Green Sees Things in Waves

August Kleinzahler, Author
August Kleinzahler, Author Farrar Straus Giroux $22 (96p) ISBN 978-0-374-16672-4
Reviewed on: 05/04/1998
Release date: 05/01/1998
Paperback - 96 pages - 978-0-374-52584-2
Open Ebook - 96 pages - 978-1-4668-8075-7
Hardcover - 80 pages - 978-0-571-19505-3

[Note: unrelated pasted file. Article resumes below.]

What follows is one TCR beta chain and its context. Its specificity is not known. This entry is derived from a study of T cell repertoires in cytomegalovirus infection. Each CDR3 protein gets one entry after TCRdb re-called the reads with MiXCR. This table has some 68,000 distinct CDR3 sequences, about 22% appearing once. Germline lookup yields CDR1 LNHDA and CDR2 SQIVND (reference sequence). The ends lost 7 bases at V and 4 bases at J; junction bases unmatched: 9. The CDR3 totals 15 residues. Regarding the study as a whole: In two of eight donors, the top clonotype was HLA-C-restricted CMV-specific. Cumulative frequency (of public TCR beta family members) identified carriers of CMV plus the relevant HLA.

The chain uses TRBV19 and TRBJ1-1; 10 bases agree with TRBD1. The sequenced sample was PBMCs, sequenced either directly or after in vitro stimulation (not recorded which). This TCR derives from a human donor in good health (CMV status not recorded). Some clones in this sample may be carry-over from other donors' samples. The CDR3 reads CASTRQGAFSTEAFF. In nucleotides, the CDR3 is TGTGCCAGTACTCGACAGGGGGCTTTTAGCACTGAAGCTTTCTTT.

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Kleinzahler's casual manner belies his subtle, capacious sense of what lyric can do. His new poems depict a frisky, smart-alecky dog who is an expert on WWI poets; a pair of elderly, stranded small-town muses; the headachy ex-acidhead of the title; and the cute ""little toughies"" on Sunday morning streets. Longer poems analyze Chinese medicine; mull over a ""bad feeling""(""I call it Dolph""); and describe the light on the New Jersey Palisades. As in his last book, Red Sauce, Whiskey and Snow (1995), Kleinzahler shuffles impressionistic, descriptive poems in among rarer subgenres: edgy monologues, dream-visions, beast-fables, epigrams and film noir adventures. His work balances seemingly offhand notation against large elegiac intentions, much as it sets the slang his characters use against comic, or precise, five-dollar words--""magisterial,"" ""griseous,"" ""perpend."" Drawing for structure and attitude on Frank O'Hara and Wallace Stevens, and for details on Ezra Pound, Thom Gunn and the freewheeling mannerisms of the Beats, Kleinzahler's best poems seem improvisatory, even jotted, at first (""My freight elevator makes a distant whump/ then squeals to a stop on the floors back there/ behind my left ventricle/ OUT OF SERVICE/ for months, I am at first alarmed then refreshed""), but they deepen on rereading, revealing a secret seriousness. Kleinzahler's sometimes friendly, sometimes confrontational tones, winning vigor and idiosyncratic speech rhythms give these ambitious oddities grace and lasting appeal. (May)
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